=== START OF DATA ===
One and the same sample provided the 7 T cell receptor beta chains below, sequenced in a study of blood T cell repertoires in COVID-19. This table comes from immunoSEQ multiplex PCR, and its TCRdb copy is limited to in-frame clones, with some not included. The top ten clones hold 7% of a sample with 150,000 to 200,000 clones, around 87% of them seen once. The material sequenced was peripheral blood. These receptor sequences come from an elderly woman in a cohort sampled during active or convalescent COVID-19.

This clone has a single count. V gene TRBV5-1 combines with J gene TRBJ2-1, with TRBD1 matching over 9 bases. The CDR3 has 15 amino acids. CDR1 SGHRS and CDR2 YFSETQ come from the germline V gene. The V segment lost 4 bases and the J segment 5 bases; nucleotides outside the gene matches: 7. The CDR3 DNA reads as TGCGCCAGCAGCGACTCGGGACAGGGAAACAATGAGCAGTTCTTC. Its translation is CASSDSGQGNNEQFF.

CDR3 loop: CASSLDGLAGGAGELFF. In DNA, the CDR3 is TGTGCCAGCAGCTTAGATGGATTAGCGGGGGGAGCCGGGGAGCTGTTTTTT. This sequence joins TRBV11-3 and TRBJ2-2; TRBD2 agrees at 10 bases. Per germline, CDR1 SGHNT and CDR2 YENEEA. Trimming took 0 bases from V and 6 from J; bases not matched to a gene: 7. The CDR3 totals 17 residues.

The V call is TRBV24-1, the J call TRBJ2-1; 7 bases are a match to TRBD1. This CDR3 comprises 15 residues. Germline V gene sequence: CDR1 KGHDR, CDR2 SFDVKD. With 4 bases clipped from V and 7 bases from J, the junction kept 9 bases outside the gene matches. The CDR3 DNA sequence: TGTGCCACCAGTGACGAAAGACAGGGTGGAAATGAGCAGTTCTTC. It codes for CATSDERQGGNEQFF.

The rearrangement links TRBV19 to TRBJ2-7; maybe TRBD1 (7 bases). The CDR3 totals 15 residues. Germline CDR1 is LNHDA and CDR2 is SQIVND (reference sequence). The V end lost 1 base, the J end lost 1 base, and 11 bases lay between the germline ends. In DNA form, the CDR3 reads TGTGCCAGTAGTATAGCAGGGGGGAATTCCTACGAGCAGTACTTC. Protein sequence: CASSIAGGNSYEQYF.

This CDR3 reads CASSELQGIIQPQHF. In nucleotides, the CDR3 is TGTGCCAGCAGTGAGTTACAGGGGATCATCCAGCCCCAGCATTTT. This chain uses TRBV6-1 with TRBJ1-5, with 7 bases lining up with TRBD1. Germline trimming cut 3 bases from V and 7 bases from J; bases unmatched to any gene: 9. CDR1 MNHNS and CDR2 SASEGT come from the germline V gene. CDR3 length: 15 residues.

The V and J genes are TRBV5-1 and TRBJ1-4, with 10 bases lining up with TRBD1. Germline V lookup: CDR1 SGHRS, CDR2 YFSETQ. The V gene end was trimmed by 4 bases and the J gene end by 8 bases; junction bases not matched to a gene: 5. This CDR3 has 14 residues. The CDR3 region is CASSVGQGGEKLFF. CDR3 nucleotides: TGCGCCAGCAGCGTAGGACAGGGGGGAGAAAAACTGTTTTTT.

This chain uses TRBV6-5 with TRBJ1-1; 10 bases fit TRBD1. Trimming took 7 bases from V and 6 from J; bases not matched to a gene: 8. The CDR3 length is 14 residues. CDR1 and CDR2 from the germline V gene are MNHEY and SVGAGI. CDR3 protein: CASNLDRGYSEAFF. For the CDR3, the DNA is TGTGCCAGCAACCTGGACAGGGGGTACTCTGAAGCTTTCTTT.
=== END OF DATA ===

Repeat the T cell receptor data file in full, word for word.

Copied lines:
One and the same sample provided the 7 T cell receptor beta chains below, sequenced in a study of blood T cell repertoires in COVID-19. This table comes from immunoSEQ multiplex PCR, and its TCRdb copy is limited to in-frame clones, with some not included. The top ten clones hold 7% of a sample with 150,000 to 200,000 clones, around 87% of them seen once. The material sequenced was peripheral blood. These receptor sequences come from an elderly woman in a cohort sampled during active or convalescent COVID-19.

This clone has a single count. V gene TRBV5-1 combines with J gene TRBJ2-1, with TRBD1 matching over 9 bases. The CDR3 has 15 amino acids. CDR1 SGHRS and CDR2 YFSETQ come from the germline V gene. The V segment lost 4 bases and the J segment 5 bases; nucleotides outside the gene matches: 7. The CDR3 DNA reads as TGCGCCAGCAGCGACTCGGGACAGGGAAACAATGAGCAGTTCTTC. Its translation is CASSDSGQGNNEQFF.

CDR3 loop: CASSLDGLAGGAGELFF. In DNA, the CDR3 is TGTGCCAGCAGCTTAGATGGATTAGCGGGGGGAGCCGGGGAGCTGTTTTTT. This sequence joins TRBV11-3 and TRBJ2-2; TRBD2 agrees at 10 bases. Per germline, CDR1 SGHNT and CDR2 YENEEA. Trimming took 0 bases from V and 6 from J; bases not matched to a gene: 7. The CDR3 totals 17 residues.

The V call is TRBV24-1, the J call TRBJ2-1; 7 bases are a match to TRBD1. This CDR3 comprises 15 residues. Germline V gene sequence: CDR1 KGHDR, CDR2 SFDVKD. With 4 bases clipped from V and 7 bases from J, the junction kept 9 bases outside the gene matches. The CDR3 DNA sequence: TGTGCCACCAGTGACGAAAGACAGGGTGGAAATGAGCAGTTCTTC. It codes for CATSDERQGGNEQFF.

The rearrangement links TRBV19 to TRBJ2-7; maybe TRBD1 (7 bases). The CDR3 totals 15 residues. Germline CDR1 is LNHDA and CDR2 is SQIVND (reference sequence). The V end lost 1 base, the J end lost 1 base, and 11 bases lay between the germline ends. In DNA form, the CDR3 reads TGTGCCAGTAGTATAGCAGGGGGGAATTCCTACGAGCAGTACTTC. Protein sequence: CASSIAGGNSYEQYF.

This CDR3 reads CASSELQGIIQPQHF. In nucleotides, the CDR3 is TGTGCCAGCAGTGAGTTACAGGGGATCATCCAGCCCCAGCATTTT. This chain uses TRBV6-1 with TRBJ1-5, with 7 bases lining up with TRBD1. Germline trimming cut 3 bases from V and 7 bases from J; bases unmatched to any gene: 9. CDR1 MNHNS and CDR2 SASEGT come from the germline V gene. CDR3 length: 15 residues.

The V and J genes are TRBV5-1 and TRBJ1-4, with 10 bases lining up with TRBD1. Germline V lookup: CDR1 SGHRS, CDR2 YFSETQ. The V gene end was trimmed by 4 bases and the J gene end by 8 bases; junction bases not matched to a gene: 5. This CDR3 has 14 residues. The CDR3 region is CASSVGQGGEKLFF. CDR3 nucleotides: TGCGCCAGCAGCGTAGGACAGGGGGGAGAAAAACTGTTTTTT.

This chain uses TRBV6-5 with TRBJ1-1; 10 bases fit TRBD1. Trimming took 7 bases from V and 6 from J; bases not matched to a gene: 8. The CDR3 length is 14 residues. CDR1 and CDR2 from the germline V gene are MNHEY and SVGAGI. CDR3 protein: CASNLDRGYSEAFF. For the CDR3, the DNA is TGTGCCAGCAACCTGGACAGGGGGTACTCTGAAGCTTTCTTT.